Investment opportunities can pop up in unexpected places, but none may be more offbeat than from the small cap stocks in the footwear industry…. such as Deckers Outdoor Corp. (NASDAQ:DECK), Iconix Brand Group Inc. (NASDAQ:ICON), and Wolverine World Wide Inc. (NYSE:WWW). Each of those shoe companies - and many of their peers - have fared the recession surprisingly well, leaving many investors wondering why the S&P 600 (small cap) Footwear Index is still down 66% from its October 2007 peak. Here’s a closer look at footwear’s recent past and likely future.
Footwear the First to Fall
Though the recession (thank to the privilege of back-dating) officially began in December of 2007, it’s not like the market started to fall apart at the same time. Indeed, many industry groups were still hitting new highs in mid-2008. Footwear was not one of them though.
The S&P 1500 footwear index (all caps) began tumbling in early November of 2007, and hasn’t looked back since. All told, the index lost 55% of its value from its peak through its March 2009 trough. The small cap version of the index lost a whopping 82% during the same period. That big dip, however, is part of the opportunity … low stock prices are more affordable than high ones.
‘Undervalued Shoe Stock’ is a Matter of Opinion
Of course, the difference between a ‘cheap’ shoe stock and an ‘undervalued’ one is the company’s future. The more compelling the future, the more attractive the stock is. Fortunately for value seekers, Deckers, Iconix, and Wolverine do indeed have a compelling future… an outlook made very plausible based on the fact that many of these companies remained pretty profitable during a period when profits were rare at best.
Take Iconix for instance…. net margins of more than 30%? Deckers was no slouch over the last twelve months either, clearing more than 10% of its revenue as income. With a forward-looking price multiple of 9.9, DECK is more than a slightly-interesting long-term idea.
The Cinderella story here, however, may be LaCrosse Footwear Inc. (NASDAQ:BOOT). To say it’s off the radar would be an understatement, but the company has managed to do something other similarly-sized shoe companies can’t - turn a profit.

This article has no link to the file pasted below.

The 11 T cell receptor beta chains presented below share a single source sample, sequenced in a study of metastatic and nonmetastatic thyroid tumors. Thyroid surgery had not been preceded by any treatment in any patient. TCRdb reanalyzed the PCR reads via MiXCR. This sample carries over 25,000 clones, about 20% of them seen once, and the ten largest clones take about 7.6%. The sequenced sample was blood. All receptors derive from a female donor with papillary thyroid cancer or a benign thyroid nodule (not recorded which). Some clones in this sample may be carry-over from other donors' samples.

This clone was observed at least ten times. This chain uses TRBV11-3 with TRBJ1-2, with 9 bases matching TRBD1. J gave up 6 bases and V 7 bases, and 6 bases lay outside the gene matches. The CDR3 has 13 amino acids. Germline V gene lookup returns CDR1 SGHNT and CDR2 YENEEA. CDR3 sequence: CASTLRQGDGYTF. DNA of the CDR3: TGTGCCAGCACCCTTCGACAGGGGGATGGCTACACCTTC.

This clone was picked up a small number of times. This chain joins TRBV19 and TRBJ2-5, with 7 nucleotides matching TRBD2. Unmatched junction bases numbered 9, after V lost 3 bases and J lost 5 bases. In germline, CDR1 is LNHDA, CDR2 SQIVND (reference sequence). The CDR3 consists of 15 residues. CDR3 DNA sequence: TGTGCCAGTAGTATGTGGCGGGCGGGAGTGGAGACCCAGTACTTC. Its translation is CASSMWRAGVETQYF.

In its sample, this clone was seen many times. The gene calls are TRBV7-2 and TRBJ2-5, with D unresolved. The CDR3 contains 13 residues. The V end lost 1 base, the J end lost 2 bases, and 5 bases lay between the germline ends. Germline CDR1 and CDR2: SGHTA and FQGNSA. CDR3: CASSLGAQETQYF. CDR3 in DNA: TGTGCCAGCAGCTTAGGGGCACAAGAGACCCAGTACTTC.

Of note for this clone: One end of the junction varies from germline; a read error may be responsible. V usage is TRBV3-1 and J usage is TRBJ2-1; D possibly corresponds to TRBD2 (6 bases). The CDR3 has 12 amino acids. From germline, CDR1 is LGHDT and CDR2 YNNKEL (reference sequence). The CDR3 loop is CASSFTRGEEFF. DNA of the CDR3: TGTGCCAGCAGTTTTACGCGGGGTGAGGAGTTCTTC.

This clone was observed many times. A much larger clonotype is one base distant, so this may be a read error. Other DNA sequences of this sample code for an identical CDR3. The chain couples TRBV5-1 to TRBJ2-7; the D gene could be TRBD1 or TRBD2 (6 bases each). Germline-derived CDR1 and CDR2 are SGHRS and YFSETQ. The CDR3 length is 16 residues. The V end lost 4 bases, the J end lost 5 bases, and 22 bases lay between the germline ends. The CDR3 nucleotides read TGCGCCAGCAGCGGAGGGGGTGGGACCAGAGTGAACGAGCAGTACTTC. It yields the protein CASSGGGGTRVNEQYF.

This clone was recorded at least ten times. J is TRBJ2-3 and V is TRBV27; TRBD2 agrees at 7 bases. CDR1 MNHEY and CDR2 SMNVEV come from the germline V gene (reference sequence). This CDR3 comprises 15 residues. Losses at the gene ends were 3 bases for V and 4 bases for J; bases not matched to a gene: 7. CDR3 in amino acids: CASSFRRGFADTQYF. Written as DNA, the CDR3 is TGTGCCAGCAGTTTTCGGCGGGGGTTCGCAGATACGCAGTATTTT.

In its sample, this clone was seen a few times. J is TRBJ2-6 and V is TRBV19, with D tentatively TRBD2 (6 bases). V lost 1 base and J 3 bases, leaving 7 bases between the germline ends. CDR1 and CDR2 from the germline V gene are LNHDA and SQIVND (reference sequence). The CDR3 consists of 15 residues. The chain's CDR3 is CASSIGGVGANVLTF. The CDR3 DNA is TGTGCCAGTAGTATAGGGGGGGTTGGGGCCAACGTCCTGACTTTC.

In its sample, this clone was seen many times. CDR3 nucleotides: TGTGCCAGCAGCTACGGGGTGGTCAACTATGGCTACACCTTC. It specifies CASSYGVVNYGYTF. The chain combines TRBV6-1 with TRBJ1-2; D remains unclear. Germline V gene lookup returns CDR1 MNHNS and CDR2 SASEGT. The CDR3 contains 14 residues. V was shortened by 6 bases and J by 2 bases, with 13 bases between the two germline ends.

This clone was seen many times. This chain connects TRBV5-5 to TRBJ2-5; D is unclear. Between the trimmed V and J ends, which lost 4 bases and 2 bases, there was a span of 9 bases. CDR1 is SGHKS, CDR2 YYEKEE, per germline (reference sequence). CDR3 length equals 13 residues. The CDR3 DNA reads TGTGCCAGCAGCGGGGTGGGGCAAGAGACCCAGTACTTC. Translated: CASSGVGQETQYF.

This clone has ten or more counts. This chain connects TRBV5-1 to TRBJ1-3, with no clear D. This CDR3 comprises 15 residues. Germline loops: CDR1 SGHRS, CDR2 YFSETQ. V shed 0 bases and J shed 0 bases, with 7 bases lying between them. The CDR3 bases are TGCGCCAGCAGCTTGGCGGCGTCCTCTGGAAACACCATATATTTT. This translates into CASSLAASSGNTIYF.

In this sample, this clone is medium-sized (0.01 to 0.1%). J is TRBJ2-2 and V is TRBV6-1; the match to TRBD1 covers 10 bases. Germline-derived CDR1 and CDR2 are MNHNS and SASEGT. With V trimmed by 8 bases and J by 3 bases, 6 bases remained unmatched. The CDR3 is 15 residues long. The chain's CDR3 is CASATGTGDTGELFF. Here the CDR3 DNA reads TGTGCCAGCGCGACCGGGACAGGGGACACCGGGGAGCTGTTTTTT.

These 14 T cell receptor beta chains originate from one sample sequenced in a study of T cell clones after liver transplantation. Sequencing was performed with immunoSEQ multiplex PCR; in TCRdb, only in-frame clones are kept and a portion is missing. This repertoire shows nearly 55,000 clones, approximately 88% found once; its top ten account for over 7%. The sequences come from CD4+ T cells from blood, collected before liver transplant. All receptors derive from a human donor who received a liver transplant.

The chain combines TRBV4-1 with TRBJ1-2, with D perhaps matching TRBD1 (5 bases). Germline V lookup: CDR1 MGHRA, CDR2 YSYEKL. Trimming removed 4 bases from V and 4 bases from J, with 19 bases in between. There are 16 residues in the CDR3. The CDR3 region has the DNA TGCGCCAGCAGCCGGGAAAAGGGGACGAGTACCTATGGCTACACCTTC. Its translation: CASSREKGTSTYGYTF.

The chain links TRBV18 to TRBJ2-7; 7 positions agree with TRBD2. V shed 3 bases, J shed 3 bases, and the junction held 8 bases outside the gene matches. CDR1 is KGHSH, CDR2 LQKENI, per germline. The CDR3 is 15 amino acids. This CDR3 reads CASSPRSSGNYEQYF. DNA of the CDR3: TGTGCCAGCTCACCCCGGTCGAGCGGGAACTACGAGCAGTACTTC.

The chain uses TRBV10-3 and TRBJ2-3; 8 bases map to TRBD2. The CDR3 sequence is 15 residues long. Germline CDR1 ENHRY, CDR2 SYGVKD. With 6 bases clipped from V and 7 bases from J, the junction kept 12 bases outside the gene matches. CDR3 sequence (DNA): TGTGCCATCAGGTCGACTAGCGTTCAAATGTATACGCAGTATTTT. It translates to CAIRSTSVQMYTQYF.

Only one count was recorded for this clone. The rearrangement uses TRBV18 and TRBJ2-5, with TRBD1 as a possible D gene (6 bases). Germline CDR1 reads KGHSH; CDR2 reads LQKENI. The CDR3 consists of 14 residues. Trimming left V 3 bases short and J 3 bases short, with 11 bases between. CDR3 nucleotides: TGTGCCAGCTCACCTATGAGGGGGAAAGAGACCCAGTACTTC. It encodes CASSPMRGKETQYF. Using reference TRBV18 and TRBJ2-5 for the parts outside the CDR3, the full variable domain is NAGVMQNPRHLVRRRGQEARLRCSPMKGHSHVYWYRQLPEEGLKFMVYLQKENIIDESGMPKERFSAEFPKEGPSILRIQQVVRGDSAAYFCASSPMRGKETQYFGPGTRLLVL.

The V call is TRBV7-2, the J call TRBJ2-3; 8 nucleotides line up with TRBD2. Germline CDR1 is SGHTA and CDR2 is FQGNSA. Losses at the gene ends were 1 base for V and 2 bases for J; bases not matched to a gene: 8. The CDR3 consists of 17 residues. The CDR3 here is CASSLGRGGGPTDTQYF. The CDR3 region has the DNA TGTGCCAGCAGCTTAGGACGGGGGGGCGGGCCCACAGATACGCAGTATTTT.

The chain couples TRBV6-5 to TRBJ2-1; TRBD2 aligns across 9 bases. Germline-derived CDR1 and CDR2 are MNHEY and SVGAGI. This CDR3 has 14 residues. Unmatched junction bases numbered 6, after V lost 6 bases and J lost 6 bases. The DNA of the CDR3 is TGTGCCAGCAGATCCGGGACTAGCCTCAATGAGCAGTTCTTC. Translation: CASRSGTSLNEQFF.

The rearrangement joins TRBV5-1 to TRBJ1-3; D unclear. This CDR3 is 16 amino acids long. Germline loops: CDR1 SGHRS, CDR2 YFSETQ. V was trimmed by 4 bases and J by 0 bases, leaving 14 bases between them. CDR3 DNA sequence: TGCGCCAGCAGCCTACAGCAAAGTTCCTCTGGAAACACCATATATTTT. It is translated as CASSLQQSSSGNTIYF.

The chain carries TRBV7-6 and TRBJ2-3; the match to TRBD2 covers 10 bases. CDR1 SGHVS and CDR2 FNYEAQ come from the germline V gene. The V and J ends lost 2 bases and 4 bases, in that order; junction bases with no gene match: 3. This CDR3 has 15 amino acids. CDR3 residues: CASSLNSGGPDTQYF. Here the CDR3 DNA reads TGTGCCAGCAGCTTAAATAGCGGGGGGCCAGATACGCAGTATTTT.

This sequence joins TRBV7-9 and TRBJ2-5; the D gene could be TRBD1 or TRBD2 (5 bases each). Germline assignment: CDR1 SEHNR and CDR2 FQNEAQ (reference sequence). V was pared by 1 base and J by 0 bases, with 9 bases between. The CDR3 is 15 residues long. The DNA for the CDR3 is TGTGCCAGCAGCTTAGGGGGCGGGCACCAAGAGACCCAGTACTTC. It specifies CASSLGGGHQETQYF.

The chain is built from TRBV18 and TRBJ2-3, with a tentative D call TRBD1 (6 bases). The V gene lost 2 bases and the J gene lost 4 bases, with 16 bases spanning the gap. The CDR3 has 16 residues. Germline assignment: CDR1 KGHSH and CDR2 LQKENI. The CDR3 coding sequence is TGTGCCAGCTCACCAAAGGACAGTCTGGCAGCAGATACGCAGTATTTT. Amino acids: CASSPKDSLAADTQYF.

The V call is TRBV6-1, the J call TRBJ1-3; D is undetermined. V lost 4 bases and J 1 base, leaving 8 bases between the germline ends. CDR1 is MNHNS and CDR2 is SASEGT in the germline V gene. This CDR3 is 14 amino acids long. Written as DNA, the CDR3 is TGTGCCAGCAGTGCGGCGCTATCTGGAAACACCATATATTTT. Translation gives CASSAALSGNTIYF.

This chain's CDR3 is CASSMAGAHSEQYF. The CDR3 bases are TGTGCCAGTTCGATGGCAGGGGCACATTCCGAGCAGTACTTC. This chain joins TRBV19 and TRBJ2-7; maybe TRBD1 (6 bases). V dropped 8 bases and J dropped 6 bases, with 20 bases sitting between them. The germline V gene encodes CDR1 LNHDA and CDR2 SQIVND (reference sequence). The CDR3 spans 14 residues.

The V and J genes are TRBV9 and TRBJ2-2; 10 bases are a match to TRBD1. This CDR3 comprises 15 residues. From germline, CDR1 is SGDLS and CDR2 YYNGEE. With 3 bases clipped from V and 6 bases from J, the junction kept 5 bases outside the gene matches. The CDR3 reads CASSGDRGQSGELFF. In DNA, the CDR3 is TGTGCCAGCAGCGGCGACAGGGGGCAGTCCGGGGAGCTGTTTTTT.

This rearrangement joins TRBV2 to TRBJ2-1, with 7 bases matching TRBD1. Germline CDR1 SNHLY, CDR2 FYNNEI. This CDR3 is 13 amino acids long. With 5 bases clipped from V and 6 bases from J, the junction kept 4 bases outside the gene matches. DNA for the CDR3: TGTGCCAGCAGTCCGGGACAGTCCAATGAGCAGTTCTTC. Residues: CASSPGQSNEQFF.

Though clearly not every single small cap name in the footwear group is a winner, as a whole, the industry has quietly been holding its own, waiting for an economic rebound. On that note….
Looking Forward - Footwear to Lead the Recovery?
Economic predictions are rarely even worth the paper they’re printed on. And, the estimated earnings for these shoe companies are indeed rooted on the assumption of an economic recovery. So, what if the recovery doesn’t actually happen?
It’s a legitimate concern, but a revisit to 2007 is in order.
In late 2007, when very few prognosticators and even fewer investors actually believed we were headed into the worst recession since World War II, the demise of shoe manufacturer stocks actually correctly predicted what was to come. In that light, the near-100% gain we’ve seen from the S&P 600 Footwear Index since March’s low may be equally indicative of the economy’s improving health.
Strange? A little. Plausible? Sure. Shoe stocks are generally something of an enigma when it comes to long-term trends, so to use them as an economic barometer now isn’t any crazier than, say the Dow Theory (which compares transportation stocks to industrials stocks to determine the market’s true trend).
In the meantime, Iconix and Decker - and Wolverine to a lesser degree - appear to be leading a very stealthy footwear stock charge. Long-term investors who think boring and obscure stocks are beautiful should take note.